5 young scientists win Lupus Foundation of America support

Finzi fellowship program winners conducting mentored research into disease

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by Patricia Inacio, PhD |

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The Lupus Foundation of America has announced this year’s winners of the Gina M. Finzi Memorial Student Summer Fellowship Program, designed to support students working in lupus research.

Each award, worth $4,000, includes mentorship by an experienced researcher in the field of lupus.

Winners, all young scientists, are pursuing work in key areas of lupus investigation. These include cognitive deficits in lupus; cutaneous lupus, a form affecting predominately the skin; communication strategies for patients and clinicians; lupus and pregnancy; and further understanding of the disease and potential treatment pathways.

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“If we want the future of lupus research to be driven by innovation and new breakthroughs, we must invest in and nurture our young scientists,” Joy Buie, PhD, director of research for the foundation, said in the organization’s press release.

“The Lupus Foundation of America’s Gina M. Finzi Memorial Student Fellowship Program shows our investment in the future minds that will transform lupus research. The program not only provides research funding but the mentorship that will continue to shape their future aspirations,” Buie added.

Work by Fatima Debek, at the Toronto Western Hospital’s Krembil Research Institute in Canada, aims to identify discrepancies between patient-reported and clinician-reported measures of cognitive impairment in lupus.

The project, conducted under the supervision of Zahi Touma, MD, PhD, entails evaluating demographic, clinical, and self-reported cognitive outcomes of 300 lupus patients followed at the University of Toronto Lupus Clinic.

Debek also will look into a potential link between subjective and objective cognitive tools and measures of health-related quality of life. The researchers believe that findings will help in better patient-centered care and improve health-related quality of life.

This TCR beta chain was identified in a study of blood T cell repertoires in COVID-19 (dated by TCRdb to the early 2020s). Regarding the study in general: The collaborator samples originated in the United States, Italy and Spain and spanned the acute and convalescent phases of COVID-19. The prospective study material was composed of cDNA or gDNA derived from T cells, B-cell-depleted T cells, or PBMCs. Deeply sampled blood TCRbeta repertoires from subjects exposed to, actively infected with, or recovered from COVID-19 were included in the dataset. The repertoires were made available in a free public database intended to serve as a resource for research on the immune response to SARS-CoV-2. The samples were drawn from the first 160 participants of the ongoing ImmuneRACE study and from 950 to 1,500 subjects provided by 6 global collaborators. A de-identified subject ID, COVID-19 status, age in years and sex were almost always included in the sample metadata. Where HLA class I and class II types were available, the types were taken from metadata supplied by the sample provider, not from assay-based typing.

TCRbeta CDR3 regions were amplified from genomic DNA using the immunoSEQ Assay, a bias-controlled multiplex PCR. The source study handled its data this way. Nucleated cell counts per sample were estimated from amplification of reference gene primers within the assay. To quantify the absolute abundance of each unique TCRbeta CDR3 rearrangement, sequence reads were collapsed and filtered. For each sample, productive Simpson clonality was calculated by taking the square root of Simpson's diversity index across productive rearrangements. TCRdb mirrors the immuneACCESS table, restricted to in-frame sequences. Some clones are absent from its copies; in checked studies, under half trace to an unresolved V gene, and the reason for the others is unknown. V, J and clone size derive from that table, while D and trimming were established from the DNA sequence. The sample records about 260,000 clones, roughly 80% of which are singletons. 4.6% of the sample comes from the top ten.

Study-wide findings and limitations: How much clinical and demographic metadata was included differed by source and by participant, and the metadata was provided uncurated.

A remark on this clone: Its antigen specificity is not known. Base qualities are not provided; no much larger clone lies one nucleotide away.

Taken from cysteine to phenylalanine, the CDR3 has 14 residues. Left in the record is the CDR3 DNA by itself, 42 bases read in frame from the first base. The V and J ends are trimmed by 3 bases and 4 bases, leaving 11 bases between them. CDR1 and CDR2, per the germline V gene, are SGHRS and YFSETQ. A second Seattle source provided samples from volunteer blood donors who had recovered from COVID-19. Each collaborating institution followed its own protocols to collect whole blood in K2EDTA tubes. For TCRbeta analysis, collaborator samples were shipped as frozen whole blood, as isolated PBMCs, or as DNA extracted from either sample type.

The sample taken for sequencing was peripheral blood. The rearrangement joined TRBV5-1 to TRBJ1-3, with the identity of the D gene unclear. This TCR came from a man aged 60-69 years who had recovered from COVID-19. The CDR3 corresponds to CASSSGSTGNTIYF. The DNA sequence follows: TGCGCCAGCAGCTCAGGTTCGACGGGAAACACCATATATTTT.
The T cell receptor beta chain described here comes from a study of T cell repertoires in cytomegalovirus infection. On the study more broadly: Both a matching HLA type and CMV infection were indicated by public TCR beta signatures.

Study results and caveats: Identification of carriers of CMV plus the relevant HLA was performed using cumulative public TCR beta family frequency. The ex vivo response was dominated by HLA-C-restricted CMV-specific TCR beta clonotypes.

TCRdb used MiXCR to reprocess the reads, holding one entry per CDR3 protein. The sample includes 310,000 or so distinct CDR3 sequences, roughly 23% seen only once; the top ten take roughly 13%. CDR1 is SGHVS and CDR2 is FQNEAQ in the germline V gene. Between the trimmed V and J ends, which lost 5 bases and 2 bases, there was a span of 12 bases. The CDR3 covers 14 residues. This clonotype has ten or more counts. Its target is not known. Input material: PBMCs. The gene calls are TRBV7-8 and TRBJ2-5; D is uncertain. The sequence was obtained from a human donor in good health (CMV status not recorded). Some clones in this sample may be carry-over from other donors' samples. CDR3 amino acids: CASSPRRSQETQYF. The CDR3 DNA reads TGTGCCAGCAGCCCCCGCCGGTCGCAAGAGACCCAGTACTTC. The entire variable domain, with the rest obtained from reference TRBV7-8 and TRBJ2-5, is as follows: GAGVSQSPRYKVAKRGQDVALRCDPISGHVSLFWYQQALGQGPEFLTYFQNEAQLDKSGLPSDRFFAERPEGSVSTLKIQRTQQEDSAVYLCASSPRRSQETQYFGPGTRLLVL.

Felix Chin, with the Perelman School of Medicine at the University of Pennsylvania, received the fellowship for a project focused on the development of new computational tools to analyze imaging mass cytometry (IMC) data from cutaneous lupus patients. His mentor will be Victoria P. Werth, MD.

A cutting-edge technique, IMC allows researchers to look at individual cells in a skin biopsy and identify unique patterns.

Comparing patterns among patients, such as those who respond to a certain type of treatment, could bring a better understanding of cells and pathways important in the onset and progression of cutaneous lupus. It also might identify factors that help to predict treatment response and improve disease management.

Mia Barron, with the University of Rochester and the University of South Carolina College of Nursing, is seeking to identify better and more effective communication strategies for clinicians and African American lupus patients. African Americans are known to experience more severe lupus symptoms and have poorer outcomes. She will be mentored by Edith M. Williams, PhD, at Rochester and Robin M. Dawson, PhD, at South Carolina.

Studies into African Americans, cellular energy, and pregnancy with lupus

Kathryn Sullivan, at the University of Alabama-Birmingham School of Medicine, will investigate potential reasons for lupus being more prevalent among women than men — estimates point to a patient ratio by sex of 9 to 1.

The project, conducted with mentor John D. Mountz, MD, PhD, will evaluate whether an imbalance in energy production may promote more aggressive autoimmune attacks in women.

Using mouse models, Sullivan will assess if immune cells of female mice produce more energy, and whether the resulting imbalance prompts the cells’ activation. These findings are expected to advance researchers’ understating of a sex bias in lupus, and help in developing new therapeutic approaches.

Carolin Sophia Coenen, at Yale School of Medicine, will focus on how antiphospholipid syndrome (APS), a lupus-associated autoimmune condition, can complicate a pregnancy. APS is induced by antibodies against phospholipids, a major component of all cell membranes, including the placenta.

Conducted under the mentorship of Vikki M. Abrahams, PhD, her project will assess how anti-phospholipid antibodies impair communication between the placenta and the blood vessels of the woman’s uterus.

Study findings are likely to help in identifying women with higher risk pregnancies and to contribute to developing treatment options that ultimately improve outcomes for the mother and child.

“The Gina M. Finzi Memorial Student Summer Fellowship program gives students early in their career the opportunity to conduct cutting edge research in the field of lupus,” said Abrahams, Coenen’s mentor.

The fellowship program was established in 1984 in honor of Gina M. Finzi, the late daughter of former Lupus Foundation of America president Sergio Finzi, PhD. Work developed by previous awardees have led to innovative and groundbreaking studies, the foundation noted, and previous winners now are distinguished lupus researchers.